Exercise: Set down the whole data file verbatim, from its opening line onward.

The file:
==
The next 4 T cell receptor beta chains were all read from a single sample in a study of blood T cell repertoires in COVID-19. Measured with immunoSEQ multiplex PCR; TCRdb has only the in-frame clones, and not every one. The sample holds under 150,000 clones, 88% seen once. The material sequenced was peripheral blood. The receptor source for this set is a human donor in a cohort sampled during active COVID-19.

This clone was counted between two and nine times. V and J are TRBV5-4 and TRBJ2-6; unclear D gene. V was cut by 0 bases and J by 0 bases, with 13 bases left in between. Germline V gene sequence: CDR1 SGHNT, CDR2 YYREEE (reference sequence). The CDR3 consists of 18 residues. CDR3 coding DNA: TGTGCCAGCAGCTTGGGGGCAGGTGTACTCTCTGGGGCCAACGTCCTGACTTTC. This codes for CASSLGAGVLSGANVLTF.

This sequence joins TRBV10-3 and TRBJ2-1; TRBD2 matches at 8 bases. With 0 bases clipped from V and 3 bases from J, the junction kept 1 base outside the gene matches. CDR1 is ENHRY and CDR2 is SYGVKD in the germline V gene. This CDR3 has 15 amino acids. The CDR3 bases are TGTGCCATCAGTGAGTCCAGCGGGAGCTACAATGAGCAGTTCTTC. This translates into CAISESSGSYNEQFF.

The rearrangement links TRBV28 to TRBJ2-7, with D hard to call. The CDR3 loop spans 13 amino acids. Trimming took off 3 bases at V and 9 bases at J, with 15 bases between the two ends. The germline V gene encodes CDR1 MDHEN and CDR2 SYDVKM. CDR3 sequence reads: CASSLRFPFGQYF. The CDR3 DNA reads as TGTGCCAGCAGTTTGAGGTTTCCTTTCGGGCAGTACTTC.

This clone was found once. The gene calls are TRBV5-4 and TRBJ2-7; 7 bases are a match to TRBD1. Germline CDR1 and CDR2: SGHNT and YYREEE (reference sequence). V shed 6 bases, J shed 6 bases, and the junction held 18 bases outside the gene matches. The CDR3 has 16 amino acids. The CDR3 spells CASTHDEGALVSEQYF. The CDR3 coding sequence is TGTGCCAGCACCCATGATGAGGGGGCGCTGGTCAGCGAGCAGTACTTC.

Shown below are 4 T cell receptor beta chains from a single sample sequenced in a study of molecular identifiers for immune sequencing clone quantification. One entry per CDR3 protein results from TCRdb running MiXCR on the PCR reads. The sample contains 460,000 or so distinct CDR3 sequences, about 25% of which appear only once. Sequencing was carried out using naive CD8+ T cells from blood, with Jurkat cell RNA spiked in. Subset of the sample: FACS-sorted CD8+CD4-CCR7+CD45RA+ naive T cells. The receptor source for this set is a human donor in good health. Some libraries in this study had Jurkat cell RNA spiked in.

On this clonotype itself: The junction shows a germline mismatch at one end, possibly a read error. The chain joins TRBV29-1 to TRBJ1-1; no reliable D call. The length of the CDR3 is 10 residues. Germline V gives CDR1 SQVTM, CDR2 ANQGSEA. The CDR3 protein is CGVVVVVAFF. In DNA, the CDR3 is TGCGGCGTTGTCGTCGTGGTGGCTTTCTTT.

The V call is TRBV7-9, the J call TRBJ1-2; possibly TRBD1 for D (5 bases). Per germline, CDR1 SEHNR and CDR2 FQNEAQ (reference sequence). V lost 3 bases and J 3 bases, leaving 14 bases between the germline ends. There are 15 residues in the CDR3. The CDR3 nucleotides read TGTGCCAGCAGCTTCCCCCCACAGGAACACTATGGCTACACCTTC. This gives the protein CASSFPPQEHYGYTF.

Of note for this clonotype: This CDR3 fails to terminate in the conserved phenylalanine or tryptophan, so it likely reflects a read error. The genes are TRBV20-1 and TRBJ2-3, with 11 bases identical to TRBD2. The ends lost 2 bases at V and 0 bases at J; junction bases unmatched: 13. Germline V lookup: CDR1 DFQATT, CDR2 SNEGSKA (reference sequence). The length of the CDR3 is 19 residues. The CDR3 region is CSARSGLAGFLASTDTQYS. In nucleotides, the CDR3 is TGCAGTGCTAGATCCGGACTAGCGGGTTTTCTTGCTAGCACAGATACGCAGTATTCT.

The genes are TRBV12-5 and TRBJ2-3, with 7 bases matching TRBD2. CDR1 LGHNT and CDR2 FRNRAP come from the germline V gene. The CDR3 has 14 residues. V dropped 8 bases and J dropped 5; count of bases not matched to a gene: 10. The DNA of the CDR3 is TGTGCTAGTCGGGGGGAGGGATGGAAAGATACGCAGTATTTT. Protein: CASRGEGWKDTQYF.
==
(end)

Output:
The next 4 T cell receptor beta chains were all read from a single sample in a study of blood T cell repertoires in COVID-19. Measured with immunoSEQ multiplex PCR; TCRdb has only the in-frame clones, and not every one. The sample holds under 150,000 clones, 88% seen once. The material sequenced was peripheral blood. The receptor source for this set is a human donor in a cohort sampled during active COVID-19.

This clone was counted between two and nine times. V and J are TRBV5-4 and TRBJ2-6; unclear D gene. V was cut by 0 bases and J by 0 bases, with 13 bases left in between. Germline V gene sequence: CDR1 SGHNT, CDR2 YYREEE (reference sequence). The CDR3 consists of 18 residues. CDR3 coding DNA: TGTGCCAGCAGCTTGGGGGCAGGTGTACTCTCTGGGGCCAACGTCCTGACTTTC. This codes for CASSLGAGVLSGANVLTF.

This sequence joins TRBV10-3 and TRBJ2-1; TRBD2 matches at 8 bases. With 0 bases clipped from V and 3 bases from J, the junction kept 1 base outside the gene matches. CDR1 is ENHRY and CDR2 is SYGVKD in the germline V gene. This CDR3 has 15 amino acids. The CDR3 bases are TGTGCCATCAGTGAGTCCAGCGGGAGCTACAATGAGCAGTTCTTC. This translates into CAISESSGSYNEQFF.

The rearrangement links TRBV28 to TRBJ2-7, with D hard to call. The CDR3 loop spans 13 amino acids. Trimming took off 3 bases at V and 9 bases at J, with 15 bases between the two ends. The germline V gene encodes CDR1 MDHEN and CDR2 SYDVKM. CDR3 sequence reads: CASSLRFPFGQYF. The CDR3 DNA reads as TGTGCCAGCAGTTTGAGGTTTCCTTTCGGGCAGTACTTC.

This clone was found once. The gene calls are TRBV5-4 and TRBJ2-7; 7 bases are a match to TRBD1. Germline CDR1 and CDR2: SGHNT and YYREEE (reference sequence). V shed 6 bases, J shed 6 bases, and the junction held 18 bases outside the gene matches. The CDR3 has 16 amino acids. The CDR3 spells CASTHDEGALVSEQYF. The CDR3 coding sequence is TGTGCCAGCACCCATGATGAGGGGGCGCTGGTCAGCGAGCAGTACTTC.

Shown below are 4 T cell receptor beta chains from a single sample sequenced in a study of molecular identifiers for immune sequencing clone quantification. One entry per CDR3 protein results from TCRdb running MiXCR on the PCR reads. The sample contains 460,000 or so distinct CDR3 sequences, about 25% of which appear only once. Sequencing was carried out using naive CD8+ T cells from blood, with Jurkat cell RNA spiked in. Subset of the sample: FACS-sorted CD8+CD4-CCR7+CD45RA+ naive T cells. The receptor source for this set is a human donor in good health. Some libraries in this study had Jurkat cell RNA spiked in.

On this clonotype itself: The junction shows a germline mismatch at one end, possibly a read error. The chain joins TRBV29-1 to TRBJ1-1; no reliable D call. The length of the CDR3 is 10 residues. Germline V gives CDR1 SQVTM, CDR2 ANQGSEA. The CDR3 protein is CGVVVVVAFF. In DNA, the CDR3 is TGCGGCGTTGTCGTCGTGGTGGCTTTCTTT.

The V call is TRBV7-9, the J call TRBJ1-2; possibly TRBD1 for D (5 bases). Per germline, CDR1 SEHNR and CDR2 FQNEAQ (reference sequence). V lost 3 bases and J 3 bases, leaving 14 bases between the germline ends. There are 15 residues in the CDR3. The CDR3 nucleotides read TGTGCCAGCAGCTTCCCCCCACAGGAACACTATGGCTACACCTTC. This gives the protein CASSFPPQEHYGYTF.

Of note for this clonotype: This CDR3 fails to terminate in the conserved phenylalanine or tryptophan, so it likely reflects a read error. The genes are TRBV20-1 and TRBJ2-3, with 11 bases identical to TRBD2. The ends lost 2 bases at V and 0 bases at J; junction bases unmatched: 13. Germline V lookup: CDR1 DFQATT, CDR2 SNEGSKA (reference sequence). The length of the CDR3 is 19 residues. The CDR3 region is CSARSGLAGFLASTDTQYS. In nucleotides, the CDR3 is TGCAGTGCTAGATCCGGACTAGCGGGTTTTCTTGCTAGCACAGATACGCAGTATTCT.

The genes are TRBV12-5 and TRBJ2-3, with 7 bases matching TRBD2. CDR1 LGHNT and CDR2 FRNRAP come from the germline V gene. The CDR3 has 14 residues. V dropped 8 bases and J dropped 5; count of bases not matched to a gene: 10. The DNA of the CDR3 is TGTGCTAGTCGGGGGGAGGGATGGAAAGATACGCAGTATTTT. Protein: CASRGEGWKDTQYF.